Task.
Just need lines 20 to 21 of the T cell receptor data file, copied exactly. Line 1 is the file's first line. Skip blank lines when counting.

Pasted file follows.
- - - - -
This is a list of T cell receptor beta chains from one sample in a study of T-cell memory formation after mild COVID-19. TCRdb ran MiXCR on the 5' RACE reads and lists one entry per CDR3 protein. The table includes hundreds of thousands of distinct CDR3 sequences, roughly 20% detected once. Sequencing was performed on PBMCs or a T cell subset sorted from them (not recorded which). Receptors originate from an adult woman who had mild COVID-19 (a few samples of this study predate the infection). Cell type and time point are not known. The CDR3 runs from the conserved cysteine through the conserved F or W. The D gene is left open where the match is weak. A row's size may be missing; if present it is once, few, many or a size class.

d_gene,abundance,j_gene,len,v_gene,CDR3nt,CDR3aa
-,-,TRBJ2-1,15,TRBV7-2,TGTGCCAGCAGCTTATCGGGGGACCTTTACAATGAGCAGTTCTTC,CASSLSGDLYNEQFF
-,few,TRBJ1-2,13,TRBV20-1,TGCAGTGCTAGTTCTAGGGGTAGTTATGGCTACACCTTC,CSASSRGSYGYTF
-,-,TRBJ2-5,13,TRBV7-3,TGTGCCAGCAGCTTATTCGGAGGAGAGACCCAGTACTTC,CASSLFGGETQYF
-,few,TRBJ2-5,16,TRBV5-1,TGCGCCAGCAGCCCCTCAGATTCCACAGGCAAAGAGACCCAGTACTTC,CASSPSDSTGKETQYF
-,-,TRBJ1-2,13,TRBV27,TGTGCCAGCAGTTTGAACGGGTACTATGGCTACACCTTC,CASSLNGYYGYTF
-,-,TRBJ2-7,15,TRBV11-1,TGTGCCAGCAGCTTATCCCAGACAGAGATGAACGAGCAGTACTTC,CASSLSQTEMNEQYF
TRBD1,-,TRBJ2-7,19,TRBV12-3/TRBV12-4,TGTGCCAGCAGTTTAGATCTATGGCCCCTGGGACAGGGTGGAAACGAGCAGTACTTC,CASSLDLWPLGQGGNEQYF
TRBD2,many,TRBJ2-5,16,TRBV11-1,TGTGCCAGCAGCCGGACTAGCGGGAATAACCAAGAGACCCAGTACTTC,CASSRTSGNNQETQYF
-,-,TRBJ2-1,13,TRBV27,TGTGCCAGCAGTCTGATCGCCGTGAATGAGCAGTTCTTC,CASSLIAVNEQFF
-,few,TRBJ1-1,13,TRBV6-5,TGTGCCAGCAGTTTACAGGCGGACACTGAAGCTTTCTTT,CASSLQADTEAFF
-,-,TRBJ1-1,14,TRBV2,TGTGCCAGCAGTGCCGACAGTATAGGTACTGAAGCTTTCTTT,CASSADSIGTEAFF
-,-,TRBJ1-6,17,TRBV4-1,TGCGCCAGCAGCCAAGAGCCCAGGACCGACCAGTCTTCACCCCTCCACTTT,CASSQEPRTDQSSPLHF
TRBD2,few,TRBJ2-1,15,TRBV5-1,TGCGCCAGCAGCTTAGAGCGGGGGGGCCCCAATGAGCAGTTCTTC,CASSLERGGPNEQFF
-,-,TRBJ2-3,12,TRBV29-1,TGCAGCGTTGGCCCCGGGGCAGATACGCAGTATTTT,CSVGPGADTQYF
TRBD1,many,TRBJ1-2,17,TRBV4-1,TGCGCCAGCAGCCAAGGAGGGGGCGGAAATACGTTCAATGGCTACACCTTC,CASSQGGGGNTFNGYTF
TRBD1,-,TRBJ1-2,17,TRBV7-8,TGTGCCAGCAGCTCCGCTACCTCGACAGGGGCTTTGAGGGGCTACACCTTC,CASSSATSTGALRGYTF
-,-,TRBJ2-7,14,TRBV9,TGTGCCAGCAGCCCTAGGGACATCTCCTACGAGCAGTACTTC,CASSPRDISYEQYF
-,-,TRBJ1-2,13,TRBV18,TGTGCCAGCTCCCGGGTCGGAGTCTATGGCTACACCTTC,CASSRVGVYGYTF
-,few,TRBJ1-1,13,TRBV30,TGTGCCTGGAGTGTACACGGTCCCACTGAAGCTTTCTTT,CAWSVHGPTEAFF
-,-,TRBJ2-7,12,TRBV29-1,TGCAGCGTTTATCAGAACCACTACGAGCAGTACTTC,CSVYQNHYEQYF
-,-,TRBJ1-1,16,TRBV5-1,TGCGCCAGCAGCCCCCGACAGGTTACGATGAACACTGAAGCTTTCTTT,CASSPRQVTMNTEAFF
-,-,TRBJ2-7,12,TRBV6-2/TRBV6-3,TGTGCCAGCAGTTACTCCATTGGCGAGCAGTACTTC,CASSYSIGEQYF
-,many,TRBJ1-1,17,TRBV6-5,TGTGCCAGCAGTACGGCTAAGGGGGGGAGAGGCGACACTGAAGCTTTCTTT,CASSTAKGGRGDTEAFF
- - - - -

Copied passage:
-,-,TRBJ1-2,13,TRBV18,TGTGCCAGCTCCCGGGTCGGAGTCTATGGCTACACCTTC,CASSRVGVYGYTF
-,few,TRBJ1-1,13,TRBV30,TGTGCCTGGAGTGTACACGGTCCCACTGAAGCTTTCTTT,CAWSVHGPTEAFF